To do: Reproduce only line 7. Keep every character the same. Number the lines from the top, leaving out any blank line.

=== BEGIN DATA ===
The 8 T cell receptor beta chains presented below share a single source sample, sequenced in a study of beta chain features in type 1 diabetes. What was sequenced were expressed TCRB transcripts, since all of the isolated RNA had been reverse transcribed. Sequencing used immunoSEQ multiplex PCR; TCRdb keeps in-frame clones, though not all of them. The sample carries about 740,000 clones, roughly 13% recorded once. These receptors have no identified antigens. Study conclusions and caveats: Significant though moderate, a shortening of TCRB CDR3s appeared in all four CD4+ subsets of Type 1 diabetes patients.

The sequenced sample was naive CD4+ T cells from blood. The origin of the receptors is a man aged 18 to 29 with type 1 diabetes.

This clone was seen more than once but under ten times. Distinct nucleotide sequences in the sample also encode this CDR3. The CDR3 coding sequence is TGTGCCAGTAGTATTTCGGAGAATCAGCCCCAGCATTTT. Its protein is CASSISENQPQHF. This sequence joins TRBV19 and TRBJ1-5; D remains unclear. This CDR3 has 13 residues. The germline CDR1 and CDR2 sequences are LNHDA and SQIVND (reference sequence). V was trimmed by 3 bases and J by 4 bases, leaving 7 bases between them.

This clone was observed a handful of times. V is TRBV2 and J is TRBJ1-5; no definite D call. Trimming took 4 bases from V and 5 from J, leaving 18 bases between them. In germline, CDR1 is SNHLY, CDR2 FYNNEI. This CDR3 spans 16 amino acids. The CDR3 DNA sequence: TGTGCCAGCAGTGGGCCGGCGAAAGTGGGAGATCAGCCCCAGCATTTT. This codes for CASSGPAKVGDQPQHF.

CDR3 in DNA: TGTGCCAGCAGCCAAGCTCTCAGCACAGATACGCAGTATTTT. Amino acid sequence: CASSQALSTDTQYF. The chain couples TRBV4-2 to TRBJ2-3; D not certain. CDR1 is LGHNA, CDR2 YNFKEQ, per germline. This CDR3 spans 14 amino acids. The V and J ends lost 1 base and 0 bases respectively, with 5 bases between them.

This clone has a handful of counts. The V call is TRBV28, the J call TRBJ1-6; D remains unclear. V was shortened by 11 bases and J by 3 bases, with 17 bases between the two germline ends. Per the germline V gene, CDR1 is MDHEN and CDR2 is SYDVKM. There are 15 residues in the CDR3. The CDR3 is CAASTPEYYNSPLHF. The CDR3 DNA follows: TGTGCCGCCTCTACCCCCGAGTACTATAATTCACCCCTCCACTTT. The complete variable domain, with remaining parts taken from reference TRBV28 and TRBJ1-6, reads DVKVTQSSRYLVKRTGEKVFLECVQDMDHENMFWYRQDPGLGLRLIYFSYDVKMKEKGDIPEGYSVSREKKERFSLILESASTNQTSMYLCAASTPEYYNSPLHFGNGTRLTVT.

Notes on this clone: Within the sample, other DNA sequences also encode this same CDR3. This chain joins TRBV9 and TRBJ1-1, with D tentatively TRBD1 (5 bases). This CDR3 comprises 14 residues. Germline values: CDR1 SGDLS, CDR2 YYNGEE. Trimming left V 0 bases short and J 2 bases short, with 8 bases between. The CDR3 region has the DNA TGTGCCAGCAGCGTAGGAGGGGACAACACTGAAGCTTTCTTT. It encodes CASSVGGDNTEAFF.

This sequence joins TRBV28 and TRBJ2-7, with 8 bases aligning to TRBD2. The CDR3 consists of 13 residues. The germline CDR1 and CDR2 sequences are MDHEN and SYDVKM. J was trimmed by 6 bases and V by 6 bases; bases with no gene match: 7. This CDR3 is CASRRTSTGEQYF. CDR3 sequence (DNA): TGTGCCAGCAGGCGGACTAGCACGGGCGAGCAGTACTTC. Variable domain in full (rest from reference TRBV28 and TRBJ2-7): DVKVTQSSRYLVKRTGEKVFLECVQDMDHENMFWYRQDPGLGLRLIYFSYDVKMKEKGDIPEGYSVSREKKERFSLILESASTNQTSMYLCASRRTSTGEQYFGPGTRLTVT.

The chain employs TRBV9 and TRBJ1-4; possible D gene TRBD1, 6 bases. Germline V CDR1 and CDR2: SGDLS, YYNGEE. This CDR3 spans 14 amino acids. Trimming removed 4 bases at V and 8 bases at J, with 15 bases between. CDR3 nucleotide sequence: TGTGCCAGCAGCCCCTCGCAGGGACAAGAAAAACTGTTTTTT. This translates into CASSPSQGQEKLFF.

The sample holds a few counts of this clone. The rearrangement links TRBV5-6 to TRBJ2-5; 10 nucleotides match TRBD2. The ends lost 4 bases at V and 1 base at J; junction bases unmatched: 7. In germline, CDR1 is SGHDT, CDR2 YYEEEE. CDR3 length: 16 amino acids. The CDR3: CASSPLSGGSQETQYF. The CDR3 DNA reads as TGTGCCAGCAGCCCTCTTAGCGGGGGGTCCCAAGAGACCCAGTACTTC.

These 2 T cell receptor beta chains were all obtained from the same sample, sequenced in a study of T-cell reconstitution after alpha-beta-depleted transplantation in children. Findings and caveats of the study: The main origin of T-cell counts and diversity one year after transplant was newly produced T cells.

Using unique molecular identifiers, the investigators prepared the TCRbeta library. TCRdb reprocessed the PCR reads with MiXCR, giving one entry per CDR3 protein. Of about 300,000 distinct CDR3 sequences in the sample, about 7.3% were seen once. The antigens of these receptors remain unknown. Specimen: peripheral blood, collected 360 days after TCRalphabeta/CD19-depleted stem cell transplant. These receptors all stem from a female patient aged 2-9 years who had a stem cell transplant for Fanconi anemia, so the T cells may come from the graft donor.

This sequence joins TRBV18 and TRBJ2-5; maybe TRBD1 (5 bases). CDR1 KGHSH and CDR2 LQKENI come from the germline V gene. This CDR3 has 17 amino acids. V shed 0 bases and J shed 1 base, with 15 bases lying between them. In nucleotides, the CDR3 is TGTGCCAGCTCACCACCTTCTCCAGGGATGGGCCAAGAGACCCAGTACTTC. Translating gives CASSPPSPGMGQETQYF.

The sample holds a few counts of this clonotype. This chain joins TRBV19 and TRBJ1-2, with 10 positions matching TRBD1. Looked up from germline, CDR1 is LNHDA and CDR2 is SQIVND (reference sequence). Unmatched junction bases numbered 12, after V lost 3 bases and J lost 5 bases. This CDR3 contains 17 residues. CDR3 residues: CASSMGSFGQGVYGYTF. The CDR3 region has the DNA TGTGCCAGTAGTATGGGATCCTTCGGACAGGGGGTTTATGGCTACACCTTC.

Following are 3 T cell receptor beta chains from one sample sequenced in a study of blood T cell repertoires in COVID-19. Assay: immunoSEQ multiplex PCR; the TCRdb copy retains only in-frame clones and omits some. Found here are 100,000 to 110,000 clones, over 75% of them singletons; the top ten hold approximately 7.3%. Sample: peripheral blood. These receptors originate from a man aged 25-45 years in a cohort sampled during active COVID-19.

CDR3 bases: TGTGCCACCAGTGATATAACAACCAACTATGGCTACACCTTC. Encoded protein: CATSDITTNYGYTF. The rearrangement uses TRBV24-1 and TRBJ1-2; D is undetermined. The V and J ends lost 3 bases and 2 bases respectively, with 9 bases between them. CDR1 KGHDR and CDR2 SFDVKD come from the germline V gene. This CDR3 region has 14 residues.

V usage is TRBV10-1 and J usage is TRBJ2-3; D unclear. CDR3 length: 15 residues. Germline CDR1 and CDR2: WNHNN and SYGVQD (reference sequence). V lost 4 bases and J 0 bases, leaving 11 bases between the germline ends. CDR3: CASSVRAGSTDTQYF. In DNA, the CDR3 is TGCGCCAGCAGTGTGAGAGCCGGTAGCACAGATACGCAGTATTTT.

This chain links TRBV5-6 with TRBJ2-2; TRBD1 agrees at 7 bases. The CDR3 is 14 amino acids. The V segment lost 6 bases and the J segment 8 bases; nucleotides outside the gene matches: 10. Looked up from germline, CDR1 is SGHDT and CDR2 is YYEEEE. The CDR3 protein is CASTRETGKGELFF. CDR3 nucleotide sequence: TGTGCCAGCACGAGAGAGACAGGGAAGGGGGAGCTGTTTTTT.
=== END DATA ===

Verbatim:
Notes on this clone: Within the sample, other DNA sequences also encode this same CDR3. This chain joins TRBV9 and TRBJ1-1, with D tentatively TRBD1 (5 bases). This CDR3 comprises 14 residues. Germline values: CDR1 SGDLS, CDR2 YYNGEE. Trimming left V 0 bases short and J 2 bases short, with 8 bases between. The CDR3 region has the DNA TGTGCCAGCAGCGTAGGAGGGGACAACACTGAAGCTTTCTTT. It encodes CASSVGGDNTEAFF.